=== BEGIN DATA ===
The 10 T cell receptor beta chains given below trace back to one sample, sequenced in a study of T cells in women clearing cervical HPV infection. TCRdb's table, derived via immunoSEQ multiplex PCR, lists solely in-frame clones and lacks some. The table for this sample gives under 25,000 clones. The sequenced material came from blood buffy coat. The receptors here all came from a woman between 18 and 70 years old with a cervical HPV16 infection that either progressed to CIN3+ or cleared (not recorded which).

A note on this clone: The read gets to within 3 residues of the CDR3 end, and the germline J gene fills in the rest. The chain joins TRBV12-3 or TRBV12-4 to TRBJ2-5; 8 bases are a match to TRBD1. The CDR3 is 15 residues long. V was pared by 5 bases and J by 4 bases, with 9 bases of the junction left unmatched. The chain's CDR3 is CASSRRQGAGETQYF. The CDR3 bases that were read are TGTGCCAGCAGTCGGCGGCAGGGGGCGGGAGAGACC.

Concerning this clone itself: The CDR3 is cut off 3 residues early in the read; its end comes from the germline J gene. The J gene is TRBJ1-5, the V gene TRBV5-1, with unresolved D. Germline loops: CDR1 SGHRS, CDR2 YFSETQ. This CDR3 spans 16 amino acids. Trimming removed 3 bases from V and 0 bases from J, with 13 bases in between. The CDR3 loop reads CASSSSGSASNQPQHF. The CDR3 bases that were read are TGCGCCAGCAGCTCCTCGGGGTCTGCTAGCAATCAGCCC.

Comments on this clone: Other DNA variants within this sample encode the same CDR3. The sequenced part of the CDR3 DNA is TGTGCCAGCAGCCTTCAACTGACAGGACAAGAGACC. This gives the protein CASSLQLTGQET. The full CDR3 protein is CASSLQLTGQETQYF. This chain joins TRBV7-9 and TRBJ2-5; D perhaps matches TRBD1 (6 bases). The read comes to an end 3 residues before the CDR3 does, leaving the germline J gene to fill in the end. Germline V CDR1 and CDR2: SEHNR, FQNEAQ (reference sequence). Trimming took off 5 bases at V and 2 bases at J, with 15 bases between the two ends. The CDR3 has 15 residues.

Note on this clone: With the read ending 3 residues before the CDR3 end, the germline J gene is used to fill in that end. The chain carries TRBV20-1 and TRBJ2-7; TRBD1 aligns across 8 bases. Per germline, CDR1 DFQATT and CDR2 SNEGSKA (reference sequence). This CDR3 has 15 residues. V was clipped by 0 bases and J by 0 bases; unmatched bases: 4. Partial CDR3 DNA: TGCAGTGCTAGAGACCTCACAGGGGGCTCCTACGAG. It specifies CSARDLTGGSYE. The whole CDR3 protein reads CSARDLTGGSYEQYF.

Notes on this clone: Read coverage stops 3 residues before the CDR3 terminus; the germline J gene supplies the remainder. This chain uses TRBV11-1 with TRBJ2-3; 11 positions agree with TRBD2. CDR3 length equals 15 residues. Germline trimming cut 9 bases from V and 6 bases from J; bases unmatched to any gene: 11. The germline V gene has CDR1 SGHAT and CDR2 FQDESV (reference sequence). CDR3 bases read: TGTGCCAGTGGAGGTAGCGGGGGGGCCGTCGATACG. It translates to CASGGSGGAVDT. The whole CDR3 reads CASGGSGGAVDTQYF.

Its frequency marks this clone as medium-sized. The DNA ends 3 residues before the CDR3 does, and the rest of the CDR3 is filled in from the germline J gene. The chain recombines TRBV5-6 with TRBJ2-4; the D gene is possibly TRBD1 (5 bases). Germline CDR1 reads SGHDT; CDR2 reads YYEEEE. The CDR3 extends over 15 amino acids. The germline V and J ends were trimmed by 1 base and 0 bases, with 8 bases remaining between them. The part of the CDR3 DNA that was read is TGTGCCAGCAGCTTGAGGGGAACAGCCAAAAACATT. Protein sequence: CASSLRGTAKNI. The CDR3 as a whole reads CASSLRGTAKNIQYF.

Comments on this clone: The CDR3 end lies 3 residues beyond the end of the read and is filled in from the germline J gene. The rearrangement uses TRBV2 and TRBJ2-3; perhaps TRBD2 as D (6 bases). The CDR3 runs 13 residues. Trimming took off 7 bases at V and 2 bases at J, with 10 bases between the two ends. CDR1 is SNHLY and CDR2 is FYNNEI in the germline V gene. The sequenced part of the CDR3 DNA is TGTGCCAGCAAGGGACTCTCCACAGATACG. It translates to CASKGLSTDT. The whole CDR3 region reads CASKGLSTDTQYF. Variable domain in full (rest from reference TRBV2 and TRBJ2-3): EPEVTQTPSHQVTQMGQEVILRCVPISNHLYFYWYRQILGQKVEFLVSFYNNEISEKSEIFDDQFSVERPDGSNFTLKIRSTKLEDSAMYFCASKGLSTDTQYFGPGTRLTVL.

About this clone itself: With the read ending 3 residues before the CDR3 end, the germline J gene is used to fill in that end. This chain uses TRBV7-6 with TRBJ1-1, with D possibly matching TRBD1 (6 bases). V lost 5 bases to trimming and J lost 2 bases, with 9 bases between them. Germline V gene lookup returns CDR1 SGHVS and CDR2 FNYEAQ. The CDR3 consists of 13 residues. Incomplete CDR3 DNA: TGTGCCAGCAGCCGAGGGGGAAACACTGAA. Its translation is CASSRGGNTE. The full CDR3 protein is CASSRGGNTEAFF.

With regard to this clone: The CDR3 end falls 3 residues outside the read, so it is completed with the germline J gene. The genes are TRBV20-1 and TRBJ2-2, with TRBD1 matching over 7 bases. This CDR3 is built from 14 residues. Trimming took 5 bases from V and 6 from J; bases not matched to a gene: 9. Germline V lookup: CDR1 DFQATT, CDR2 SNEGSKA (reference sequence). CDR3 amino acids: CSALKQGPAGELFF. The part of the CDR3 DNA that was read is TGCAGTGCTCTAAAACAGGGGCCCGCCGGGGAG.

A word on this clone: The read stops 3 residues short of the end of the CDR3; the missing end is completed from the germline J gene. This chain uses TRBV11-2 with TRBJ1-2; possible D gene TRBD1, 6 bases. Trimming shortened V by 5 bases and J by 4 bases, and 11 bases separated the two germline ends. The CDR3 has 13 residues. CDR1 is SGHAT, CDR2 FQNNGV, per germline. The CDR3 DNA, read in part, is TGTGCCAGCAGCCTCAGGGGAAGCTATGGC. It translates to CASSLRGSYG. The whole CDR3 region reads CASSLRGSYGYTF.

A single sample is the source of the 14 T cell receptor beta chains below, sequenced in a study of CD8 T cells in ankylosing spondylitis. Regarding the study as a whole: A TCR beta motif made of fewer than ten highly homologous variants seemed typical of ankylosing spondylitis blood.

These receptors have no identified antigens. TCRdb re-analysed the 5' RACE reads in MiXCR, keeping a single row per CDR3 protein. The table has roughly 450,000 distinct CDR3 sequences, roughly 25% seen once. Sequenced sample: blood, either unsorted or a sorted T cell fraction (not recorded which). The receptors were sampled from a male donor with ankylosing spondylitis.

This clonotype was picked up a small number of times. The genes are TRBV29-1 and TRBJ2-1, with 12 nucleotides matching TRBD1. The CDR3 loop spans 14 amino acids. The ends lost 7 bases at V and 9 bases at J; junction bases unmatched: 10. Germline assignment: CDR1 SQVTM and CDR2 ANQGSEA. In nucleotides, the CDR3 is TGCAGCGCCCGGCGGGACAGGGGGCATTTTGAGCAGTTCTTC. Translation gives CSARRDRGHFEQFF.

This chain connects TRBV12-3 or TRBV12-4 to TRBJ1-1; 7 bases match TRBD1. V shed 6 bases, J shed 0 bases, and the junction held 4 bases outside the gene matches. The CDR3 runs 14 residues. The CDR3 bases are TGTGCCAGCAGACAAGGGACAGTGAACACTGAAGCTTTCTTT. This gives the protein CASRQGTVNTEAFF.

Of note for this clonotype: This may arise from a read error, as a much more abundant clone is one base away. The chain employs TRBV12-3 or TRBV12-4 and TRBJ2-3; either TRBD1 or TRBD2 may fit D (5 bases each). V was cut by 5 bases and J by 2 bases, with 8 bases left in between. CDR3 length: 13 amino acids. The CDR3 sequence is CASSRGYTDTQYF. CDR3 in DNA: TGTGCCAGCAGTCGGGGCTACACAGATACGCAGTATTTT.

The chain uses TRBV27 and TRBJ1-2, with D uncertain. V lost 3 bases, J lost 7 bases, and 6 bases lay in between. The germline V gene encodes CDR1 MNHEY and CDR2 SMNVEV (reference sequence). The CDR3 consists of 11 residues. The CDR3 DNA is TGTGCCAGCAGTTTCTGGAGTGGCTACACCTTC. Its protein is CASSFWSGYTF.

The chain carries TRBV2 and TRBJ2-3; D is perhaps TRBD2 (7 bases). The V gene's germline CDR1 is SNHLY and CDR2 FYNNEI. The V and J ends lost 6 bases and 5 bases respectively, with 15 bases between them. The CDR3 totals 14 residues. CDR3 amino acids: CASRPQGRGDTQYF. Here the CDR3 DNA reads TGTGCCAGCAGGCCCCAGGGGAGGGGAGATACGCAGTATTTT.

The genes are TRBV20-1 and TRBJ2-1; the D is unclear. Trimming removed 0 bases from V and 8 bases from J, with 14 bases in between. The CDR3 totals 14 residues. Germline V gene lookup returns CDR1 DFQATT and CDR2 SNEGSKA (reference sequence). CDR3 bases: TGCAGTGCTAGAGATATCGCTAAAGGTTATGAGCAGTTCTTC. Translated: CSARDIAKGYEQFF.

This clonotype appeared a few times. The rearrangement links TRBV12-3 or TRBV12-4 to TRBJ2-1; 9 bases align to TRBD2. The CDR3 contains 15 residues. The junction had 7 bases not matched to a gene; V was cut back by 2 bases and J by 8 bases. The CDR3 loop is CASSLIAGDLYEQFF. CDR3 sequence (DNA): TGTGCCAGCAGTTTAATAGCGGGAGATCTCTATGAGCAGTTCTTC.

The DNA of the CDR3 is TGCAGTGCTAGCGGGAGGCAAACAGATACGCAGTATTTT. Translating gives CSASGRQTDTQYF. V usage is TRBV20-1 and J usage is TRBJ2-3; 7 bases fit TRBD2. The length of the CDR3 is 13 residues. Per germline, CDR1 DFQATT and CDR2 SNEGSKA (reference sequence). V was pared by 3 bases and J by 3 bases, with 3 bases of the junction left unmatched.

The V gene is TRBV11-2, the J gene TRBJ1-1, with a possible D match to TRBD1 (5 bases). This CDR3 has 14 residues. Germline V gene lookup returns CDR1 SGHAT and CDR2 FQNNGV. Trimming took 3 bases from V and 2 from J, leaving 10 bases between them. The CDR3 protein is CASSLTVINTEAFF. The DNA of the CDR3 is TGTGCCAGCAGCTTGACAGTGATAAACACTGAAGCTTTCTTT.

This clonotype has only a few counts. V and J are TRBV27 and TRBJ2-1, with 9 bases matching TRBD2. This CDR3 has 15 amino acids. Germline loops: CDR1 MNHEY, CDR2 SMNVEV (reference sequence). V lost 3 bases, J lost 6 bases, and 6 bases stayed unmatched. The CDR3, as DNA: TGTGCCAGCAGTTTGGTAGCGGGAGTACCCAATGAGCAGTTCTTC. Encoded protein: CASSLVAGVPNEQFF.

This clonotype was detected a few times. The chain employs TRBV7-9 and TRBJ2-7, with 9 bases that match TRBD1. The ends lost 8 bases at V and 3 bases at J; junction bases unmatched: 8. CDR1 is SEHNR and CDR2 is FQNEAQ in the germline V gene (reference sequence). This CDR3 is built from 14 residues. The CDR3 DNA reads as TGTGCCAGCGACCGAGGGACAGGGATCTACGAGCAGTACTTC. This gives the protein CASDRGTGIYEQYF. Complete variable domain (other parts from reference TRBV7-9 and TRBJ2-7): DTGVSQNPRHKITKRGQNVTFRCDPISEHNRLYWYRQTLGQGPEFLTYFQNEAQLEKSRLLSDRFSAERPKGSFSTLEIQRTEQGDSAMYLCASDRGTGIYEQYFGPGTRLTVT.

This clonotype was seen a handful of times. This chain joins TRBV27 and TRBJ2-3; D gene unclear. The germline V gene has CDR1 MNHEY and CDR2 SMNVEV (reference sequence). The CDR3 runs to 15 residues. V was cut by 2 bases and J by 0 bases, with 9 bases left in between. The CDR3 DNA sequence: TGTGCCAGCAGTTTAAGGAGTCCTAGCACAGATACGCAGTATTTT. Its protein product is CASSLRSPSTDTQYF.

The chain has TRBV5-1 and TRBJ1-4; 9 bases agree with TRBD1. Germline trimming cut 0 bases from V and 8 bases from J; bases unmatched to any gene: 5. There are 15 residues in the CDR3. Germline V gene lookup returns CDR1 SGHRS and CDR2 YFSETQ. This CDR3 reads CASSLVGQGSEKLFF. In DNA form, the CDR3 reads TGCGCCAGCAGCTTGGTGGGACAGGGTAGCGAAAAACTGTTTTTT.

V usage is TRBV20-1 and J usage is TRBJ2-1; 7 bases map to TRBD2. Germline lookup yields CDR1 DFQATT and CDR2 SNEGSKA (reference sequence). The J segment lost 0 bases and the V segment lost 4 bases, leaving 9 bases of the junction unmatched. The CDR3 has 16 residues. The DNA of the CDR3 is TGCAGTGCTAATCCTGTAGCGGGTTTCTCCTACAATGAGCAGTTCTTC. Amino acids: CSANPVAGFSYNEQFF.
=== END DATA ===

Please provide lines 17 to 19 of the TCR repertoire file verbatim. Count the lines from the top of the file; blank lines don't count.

The chain uses TRBV27 and TRBJ1-2, with D uncertain. V lost 3 bases, J lost 7 bases, and 6 bases lay in between. The germline V gene encodes CDR1 MNHEY and CDR2 SMNVEV (reference sequence). The CDR3 consists of 11 residues. The CDR3 DNA is TGTGCCAGCAGTTTCTGGAGTGGCTACACCTTC. Its protein is CASSFWSGYTF.

The chain carries TRBV2 and TRBJ2-3; D is perhaps TRBD2 (7 bases). The V gene's germline CDR1 is SNHLY and CDR2 FYNNEI. The V and J ends lost 6 bases and 5 bases respectively, with 15 bases between them. The CDR3 totals 14 residues. CDR3 amino acids: CASRPQGRGDTQYF. Here the CDR3 DNA reads TGTGCCAGCAGGCCCCAGGGGAGGGGAGATACGCAGTATTTT.

The genes are TRBV20-1 and TRBJ2-1; the D is unclear. Trimming removed 0 bases from V and 8 bases from J, with 14 bases in between. The CDR3 totals 14 residues. Germline V gene lookup returns CDR1 DFQATT and CDR2 SNEGSKA (reference sequence). CDR3 bases: TGCAGTGCTAGAGATATCGCTAAAGGTTATGAGCAGTTCTTC. Translated: CSARDIAKGYEQFF.